Demand uptick could strain EU stainless supply

8th March 2024

The European Commission’s decision to impose import duties on cold rolled stainless steel from Taiwan, Turkey and Vietnam will further tighten the region’s supply.  

MEPS International reported earlier this week (March 5) how the Commission’s anticircumvention investigation had concluded that flat product imports from these countries had circumvented the countervailing duty on Indonesian stainless steel cold rolled (SSCR) flat products.  

Consequently, the existing Indonesian CVD measures will be applied to imports of SSCR flat products from Taiwan, Turkey, and Vietnam, resulting in a standard duty of 20.5% on specified material. 

MEPS’s February Stainless Steel Review highlighted the effect that the Commission’s CVD investigation was already having on Europe’s stainless steel supply.  

It stated that, combined with Europe’s domestic supply issues, the investigation had created a situation where “any considerable increase in demand for stainless cold rolled flat products in Europe could quickly result in shortages after many months of destocking activity and a sharp decline in imports”.  

Import options reduced by CVD investigation  

Although most market participants are doubtful that there will be a significant rebound in demand in the near future, they are growing more conscious of issues that could affect material availability, it stated.    

Read on for the Stainless Steel Review’s summary of the current EU stainless steel supply situation: 

Import tonnages have decreased significantly since the European Commission launched its anticircumvention investigation into imports of Indonesian-origin stainless steel flat products from Taiwan, Turkey and Vietnam. Buyers cite the risk of retrospective duties in conjunction with a lack of domestic demand as the main reasons for the reduction.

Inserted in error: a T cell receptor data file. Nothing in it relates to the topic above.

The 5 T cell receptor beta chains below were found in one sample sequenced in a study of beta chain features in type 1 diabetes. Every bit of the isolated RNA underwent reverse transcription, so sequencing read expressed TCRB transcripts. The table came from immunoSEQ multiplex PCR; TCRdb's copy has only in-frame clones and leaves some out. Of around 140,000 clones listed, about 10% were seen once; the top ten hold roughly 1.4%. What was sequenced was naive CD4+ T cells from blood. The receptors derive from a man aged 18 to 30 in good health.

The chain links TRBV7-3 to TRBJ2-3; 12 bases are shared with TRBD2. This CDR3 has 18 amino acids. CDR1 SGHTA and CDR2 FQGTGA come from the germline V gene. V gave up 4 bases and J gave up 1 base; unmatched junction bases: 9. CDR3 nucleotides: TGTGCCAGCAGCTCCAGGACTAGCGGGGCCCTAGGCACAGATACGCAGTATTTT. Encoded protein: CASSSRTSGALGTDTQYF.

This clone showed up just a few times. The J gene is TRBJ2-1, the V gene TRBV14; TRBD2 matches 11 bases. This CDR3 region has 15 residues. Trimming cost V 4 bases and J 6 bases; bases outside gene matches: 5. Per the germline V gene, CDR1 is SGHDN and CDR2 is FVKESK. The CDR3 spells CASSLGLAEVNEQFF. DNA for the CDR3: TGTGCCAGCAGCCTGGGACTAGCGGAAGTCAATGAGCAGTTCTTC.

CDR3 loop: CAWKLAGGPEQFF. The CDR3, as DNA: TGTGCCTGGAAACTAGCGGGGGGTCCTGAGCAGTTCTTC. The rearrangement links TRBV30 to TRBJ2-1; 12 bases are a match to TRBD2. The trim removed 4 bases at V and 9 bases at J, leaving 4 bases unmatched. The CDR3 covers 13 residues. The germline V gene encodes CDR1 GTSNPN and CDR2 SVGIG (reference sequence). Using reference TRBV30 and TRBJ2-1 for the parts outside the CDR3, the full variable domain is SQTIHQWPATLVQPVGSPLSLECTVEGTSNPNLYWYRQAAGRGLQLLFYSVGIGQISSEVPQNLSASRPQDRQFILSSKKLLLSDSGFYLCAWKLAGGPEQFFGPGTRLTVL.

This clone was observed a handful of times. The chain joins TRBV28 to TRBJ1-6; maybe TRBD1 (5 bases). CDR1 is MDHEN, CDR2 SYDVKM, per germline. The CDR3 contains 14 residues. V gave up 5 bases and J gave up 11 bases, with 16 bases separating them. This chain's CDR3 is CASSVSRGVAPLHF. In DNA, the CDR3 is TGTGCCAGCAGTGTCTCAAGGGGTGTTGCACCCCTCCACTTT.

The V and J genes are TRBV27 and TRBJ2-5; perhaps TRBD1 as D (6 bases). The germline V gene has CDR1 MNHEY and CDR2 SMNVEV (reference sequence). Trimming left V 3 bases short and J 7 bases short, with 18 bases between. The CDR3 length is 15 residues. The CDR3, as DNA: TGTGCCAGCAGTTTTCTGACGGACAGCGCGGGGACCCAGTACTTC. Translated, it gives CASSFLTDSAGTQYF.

Data analysed by MEPS showed that, in the period from January 1 to February 16, 2024, the volume of cold rolled stainless steel arriving in the EU from Taiwan, Turkey, and the “other countries” category decreased by 57,000 tonnes, when compared with the same period in 2023. This amounted to a reduction of almost 80%. 

Several respondents remain hopeful that there will be some news or preliminary notification regarding the expected outcome of the European Commission’s anticircumvention investigation ahead of the May deadline. While awaiting news of the decisions, buyers will continue to avoid ordering cold rolled coil and sheet from the affected countries. The quota uptake is, therefore, likely to remain underutilised for the remainder of the current quarter and the April 1 to June 30 quota period.   

Supply disruptions could lead to shortages  

Not only have arrivals of imported cold rolled coil slowed, but domestic supply is also increasingly constrained. Cost inflation and a lack of distributor restocking led steelmakers to reduce output in 2023 and they continue to operate at these lower production levels. 

Despite a pickup in bookings, delivery lead times have remained short, at four-to-six weeks. However, several respondents commented that they had experienced late deliveries from Aperam. 

Buyers still only purchase for their immediate needs. Inventory levels across Europe continue to fall but are reportedly lower in Southern European countries. 

Material availability, particularly in Spain, is likely to be further constrained in the coming weeks because of industrial action. 

Workers at the Acerinox Los Barrios plant, in Cadiz, started indefinite strike action on February 5. The plant has a 1.2 million tonne annual production capacity, and there has been no official update on what effect the strike is likely to have on their order books. Customers reported receiving letters notifying them of delays to their outstanding orders, but with no revised delivery dates. 

Several MEPS respondents confirmed that they had either moved or placed orders with alternative mills to mitigate the risk of late deliveries to their customers. Others were in no rush to receive the delayed material. Many suggested that, although it was too early for the strike to trigger any panic buying in February, other producers were attempting to raise prices. 

It is likely that the mills will be more successful with price increases for cold rolled coils and sheets next month, assuming the action continues.   

  • The above report first appeared in the February edition of MEPS International's Stainless Steel Review. The monthly report provides subscribers with steel prices, indices, market commentary and forecasts from across the globe. 


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